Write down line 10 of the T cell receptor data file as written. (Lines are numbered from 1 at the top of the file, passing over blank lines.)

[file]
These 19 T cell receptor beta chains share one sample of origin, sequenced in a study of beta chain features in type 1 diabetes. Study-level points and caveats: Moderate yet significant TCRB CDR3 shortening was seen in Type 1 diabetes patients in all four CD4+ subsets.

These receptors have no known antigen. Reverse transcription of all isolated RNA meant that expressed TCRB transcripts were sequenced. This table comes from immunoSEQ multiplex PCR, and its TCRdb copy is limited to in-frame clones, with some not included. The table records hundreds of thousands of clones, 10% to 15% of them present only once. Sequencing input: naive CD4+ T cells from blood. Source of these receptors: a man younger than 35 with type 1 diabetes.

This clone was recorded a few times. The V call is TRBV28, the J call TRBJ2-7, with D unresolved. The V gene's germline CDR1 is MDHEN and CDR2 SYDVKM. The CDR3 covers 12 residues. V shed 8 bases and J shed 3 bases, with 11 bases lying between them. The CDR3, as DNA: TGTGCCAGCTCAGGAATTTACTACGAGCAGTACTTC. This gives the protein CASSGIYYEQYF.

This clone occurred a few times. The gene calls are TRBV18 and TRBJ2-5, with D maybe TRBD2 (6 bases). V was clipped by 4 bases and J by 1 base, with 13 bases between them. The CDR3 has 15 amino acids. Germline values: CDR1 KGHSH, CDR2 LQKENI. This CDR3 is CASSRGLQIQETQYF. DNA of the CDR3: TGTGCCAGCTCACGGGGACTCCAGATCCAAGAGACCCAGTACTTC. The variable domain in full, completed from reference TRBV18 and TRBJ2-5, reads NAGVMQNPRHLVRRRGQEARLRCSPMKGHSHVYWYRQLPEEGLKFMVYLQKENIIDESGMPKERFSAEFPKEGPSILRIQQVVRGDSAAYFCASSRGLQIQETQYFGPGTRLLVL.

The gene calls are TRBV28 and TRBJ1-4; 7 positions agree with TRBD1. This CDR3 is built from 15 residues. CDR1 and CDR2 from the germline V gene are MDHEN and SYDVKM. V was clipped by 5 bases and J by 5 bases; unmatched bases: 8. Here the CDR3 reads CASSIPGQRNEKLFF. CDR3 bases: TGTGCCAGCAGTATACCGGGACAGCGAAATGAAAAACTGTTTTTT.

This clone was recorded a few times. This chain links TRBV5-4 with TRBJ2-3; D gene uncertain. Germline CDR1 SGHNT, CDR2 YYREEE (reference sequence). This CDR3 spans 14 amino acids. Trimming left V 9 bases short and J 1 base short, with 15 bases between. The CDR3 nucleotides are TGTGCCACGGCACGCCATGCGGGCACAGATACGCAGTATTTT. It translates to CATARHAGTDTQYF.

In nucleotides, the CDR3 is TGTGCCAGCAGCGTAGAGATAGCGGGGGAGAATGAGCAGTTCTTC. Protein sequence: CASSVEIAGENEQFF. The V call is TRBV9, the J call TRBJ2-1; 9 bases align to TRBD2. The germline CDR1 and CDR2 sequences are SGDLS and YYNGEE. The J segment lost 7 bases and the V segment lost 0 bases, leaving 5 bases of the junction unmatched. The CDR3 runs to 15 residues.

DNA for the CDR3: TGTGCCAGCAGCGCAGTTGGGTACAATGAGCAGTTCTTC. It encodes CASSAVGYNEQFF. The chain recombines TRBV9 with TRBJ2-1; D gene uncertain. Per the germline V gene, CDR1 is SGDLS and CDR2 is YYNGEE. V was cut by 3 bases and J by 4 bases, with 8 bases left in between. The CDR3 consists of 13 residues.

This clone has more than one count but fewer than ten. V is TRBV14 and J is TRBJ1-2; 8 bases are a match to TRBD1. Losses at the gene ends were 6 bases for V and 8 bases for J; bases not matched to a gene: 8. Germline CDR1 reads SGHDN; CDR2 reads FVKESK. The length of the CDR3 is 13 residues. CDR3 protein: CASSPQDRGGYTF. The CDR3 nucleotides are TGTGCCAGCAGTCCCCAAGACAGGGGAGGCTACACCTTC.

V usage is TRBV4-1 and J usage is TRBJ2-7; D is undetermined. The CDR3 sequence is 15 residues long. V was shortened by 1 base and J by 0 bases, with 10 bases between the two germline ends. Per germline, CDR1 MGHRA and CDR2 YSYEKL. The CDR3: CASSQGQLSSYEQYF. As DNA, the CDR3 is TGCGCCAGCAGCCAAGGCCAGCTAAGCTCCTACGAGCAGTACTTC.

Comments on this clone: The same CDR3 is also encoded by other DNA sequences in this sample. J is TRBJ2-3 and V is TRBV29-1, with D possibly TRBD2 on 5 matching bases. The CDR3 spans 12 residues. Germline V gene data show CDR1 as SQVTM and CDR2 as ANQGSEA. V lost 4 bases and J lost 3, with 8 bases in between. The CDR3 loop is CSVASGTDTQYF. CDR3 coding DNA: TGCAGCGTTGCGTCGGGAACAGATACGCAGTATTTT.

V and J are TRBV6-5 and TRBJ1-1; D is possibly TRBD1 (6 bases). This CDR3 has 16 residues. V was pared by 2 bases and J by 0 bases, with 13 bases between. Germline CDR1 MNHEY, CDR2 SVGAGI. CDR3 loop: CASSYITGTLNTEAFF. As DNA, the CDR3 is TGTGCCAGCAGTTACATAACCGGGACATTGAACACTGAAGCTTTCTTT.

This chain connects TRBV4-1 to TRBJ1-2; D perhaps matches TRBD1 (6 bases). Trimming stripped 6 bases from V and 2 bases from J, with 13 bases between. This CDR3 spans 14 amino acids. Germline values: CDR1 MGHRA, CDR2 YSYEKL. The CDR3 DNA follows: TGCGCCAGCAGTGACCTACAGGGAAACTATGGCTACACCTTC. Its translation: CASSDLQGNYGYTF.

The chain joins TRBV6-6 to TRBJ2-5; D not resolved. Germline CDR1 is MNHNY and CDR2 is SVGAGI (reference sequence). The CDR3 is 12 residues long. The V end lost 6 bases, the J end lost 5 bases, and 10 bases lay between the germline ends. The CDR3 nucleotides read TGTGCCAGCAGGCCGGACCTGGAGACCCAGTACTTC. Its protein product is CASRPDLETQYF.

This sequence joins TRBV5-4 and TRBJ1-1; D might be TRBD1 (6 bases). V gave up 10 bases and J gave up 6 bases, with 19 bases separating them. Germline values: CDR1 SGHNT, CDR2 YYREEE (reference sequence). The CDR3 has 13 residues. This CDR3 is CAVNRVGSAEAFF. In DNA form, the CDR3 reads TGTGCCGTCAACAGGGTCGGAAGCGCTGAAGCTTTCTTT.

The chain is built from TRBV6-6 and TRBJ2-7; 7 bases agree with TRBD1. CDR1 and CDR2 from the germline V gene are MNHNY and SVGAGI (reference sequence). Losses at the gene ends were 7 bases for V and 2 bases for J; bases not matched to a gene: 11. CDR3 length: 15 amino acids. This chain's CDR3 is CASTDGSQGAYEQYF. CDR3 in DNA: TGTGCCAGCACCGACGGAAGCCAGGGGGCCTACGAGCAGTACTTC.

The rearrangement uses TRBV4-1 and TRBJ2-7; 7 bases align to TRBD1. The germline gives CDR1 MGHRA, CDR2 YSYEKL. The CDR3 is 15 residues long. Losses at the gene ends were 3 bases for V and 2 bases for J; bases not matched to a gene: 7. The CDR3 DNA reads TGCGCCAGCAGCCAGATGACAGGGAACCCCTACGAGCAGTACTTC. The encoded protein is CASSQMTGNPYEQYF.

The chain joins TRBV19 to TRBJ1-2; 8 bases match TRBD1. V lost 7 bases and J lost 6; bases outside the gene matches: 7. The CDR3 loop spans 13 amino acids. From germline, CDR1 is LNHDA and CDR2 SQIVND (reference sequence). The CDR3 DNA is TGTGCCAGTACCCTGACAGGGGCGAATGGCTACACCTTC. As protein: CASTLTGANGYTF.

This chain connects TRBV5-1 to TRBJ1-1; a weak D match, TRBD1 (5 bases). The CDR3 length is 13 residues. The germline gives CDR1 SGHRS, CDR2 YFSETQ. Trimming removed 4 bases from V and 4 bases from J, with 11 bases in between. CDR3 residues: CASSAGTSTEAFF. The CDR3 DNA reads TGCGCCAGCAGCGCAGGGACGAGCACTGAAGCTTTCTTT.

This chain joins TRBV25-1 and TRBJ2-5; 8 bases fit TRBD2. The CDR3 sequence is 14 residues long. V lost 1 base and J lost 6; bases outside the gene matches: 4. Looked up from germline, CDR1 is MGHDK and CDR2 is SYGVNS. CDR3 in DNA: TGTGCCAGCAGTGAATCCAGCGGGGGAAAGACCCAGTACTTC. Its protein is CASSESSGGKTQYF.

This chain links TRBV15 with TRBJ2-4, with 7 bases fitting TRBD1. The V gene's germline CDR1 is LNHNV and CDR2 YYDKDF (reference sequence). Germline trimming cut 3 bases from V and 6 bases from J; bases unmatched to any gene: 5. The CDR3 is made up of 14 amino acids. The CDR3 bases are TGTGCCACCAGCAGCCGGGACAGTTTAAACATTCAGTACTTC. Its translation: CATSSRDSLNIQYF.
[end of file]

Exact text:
V usage is TRBV4-1 and J usage is TRBJ2-7; D is undetermined. The CDR3 sequence is 15 residues long. V was shortened by 1 base and J by 0 bases, with 10 bases between the two germline ends. Per germline, CDR1 MGHRA and CDR2 YSYEKL. The CDR3: CASSQGQLSSYEQYF. As DNA, the CDR3 is TGCGCCAGCAGCCAAGGCCAGCTAAGCTCCTACGAGCAGTACTTC.